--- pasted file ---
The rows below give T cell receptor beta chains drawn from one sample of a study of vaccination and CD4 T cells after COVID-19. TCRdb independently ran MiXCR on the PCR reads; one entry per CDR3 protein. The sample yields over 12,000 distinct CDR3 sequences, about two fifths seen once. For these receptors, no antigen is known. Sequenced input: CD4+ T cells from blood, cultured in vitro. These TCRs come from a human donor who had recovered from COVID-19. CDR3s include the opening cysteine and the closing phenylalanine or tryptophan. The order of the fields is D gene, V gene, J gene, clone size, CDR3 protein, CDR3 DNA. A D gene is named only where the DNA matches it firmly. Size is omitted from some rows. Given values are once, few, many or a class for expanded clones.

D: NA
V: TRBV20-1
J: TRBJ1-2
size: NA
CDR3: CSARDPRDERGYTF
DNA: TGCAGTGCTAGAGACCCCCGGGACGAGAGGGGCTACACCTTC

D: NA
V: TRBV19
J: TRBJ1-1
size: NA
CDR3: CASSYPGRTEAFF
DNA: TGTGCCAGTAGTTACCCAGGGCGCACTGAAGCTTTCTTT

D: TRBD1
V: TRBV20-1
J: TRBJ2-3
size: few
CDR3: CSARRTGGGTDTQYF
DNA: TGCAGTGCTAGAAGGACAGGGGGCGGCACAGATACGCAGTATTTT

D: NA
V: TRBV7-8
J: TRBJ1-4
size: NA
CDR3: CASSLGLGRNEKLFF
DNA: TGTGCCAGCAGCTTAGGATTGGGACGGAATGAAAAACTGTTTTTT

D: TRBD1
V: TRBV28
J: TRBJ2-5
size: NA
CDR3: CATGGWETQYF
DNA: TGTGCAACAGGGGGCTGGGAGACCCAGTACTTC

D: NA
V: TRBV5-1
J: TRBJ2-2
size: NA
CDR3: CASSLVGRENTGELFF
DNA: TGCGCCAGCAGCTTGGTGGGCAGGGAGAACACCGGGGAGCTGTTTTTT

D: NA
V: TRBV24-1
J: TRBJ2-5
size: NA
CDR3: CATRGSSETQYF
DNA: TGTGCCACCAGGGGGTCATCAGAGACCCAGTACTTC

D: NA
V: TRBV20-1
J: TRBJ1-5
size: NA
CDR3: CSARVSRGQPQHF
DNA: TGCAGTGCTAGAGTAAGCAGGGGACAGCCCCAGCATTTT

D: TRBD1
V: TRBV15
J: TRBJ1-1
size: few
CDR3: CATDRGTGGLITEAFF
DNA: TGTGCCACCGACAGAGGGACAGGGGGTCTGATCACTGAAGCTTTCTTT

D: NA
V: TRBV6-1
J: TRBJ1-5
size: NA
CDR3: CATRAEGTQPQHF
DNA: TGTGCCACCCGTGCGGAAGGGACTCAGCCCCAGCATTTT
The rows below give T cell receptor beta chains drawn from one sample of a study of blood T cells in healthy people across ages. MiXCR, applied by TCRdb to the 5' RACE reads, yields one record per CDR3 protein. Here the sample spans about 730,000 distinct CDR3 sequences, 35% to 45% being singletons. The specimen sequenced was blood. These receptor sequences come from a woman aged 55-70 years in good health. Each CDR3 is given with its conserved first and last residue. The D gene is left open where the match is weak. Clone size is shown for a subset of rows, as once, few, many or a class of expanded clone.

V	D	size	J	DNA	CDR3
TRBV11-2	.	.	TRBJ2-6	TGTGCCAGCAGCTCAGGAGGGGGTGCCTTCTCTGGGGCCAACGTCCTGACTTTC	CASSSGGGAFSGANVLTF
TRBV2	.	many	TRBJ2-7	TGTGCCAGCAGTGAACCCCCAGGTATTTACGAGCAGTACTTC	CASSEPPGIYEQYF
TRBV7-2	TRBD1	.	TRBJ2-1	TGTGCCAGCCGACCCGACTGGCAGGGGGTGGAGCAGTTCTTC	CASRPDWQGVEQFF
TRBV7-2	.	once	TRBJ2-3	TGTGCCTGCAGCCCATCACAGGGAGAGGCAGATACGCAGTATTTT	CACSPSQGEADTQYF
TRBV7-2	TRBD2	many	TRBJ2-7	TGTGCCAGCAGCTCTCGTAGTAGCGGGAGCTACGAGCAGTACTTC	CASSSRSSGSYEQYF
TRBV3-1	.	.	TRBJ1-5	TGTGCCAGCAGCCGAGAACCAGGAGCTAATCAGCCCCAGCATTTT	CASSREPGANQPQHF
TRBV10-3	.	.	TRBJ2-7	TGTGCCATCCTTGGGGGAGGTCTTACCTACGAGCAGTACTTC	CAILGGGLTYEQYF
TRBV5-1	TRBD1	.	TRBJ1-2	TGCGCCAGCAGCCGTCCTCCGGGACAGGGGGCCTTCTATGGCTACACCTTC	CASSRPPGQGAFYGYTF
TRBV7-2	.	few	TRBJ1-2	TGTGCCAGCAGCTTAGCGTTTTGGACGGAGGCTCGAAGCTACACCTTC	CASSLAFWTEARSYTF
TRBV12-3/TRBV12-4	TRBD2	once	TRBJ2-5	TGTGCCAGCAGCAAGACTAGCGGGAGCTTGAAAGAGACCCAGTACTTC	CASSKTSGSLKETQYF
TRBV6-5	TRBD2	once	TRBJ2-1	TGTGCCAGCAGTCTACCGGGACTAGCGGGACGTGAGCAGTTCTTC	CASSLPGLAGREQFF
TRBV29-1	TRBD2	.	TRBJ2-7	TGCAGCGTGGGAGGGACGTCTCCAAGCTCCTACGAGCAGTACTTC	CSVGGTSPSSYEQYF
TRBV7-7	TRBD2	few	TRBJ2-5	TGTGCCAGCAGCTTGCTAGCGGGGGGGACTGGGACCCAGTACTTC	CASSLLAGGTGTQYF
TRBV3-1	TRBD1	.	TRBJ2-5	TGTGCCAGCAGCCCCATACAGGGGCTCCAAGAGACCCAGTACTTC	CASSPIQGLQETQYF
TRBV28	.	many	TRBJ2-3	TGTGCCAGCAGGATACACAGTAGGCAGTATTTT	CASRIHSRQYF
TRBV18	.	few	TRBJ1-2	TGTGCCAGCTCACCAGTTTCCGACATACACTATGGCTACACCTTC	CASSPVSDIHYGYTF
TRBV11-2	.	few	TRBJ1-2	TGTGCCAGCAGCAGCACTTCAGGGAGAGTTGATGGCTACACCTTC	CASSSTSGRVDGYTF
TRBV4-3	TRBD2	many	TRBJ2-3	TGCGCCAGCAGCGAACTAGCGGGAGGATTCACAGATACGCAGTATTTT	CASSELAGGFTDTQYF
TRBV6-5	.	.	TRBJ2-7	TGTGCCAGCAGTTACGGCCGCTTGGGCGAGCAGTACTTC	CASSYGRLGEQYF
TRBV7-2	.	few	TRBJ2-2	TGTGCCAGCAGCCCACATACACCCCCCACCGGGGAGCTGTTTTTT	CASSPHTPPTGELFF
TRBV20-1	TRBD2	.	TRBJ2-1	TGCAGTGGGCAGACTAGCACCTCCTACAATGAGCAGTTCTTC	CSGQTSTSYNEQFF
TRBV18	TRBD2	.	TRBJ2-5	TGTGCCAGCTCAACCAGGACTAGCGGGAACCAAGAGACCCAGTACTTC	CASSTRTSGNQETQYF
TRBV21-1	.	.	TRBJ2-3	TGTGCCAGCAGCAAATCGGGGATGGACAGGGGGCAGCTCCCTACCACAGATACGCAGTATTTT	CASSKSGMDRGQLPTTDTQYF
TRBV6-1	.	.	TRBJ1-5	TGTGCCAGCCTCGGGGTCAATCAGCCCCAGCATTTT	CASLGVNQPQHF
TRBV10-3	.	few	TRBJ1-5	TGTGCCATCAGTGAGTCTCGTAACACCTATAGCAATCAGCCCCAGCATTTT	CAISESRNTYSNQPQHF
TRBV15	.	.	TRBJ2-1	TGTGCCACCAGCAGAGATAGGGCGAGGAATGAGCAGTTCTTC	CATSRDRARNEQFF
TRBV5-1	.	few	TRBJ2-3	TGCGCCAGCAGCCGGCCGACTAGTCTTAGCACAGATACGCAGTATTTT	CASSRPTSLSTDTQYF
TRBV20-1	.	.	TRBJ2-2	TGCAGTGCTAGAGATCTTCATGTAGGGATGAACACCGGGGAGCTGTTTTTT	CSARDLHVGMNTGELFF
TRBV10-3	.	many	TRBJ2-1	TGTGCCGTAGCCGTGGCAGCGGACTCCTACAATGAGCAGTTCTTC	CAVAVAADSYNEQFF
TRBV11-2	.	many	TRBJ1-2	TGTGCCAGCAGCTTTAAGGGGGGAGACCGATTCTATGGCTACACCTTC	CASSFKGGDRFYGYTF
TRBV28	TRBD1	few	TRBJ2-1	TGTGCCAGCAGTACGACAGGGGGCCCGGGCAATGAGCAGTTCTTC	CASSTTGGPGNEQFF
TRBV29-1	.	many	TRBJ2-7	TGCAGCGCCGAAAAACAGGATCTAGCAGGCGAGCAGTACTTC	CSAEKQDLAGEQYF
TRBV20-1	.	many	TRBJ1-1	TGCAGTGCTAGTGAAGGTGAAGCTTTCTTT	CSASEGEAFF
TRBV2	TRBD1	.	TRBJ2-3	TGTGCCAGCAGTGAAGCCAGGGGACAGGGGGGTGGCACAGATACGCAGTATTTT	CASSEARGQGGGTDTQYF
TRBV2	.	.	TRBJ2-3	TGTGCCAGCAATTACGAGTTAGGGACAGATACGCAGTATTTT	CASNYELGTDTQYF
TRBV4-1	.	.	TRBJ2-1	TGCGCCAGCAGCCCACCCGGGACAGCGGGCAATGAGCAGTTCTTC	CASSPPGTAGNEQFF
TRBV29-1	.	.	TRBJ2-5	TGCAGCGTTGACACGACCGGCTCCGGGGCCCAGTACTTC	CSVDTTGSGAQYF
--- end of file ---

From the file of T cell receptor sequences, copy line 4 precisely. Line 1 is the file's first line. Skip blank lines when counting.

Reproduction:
J: TRBJ1-2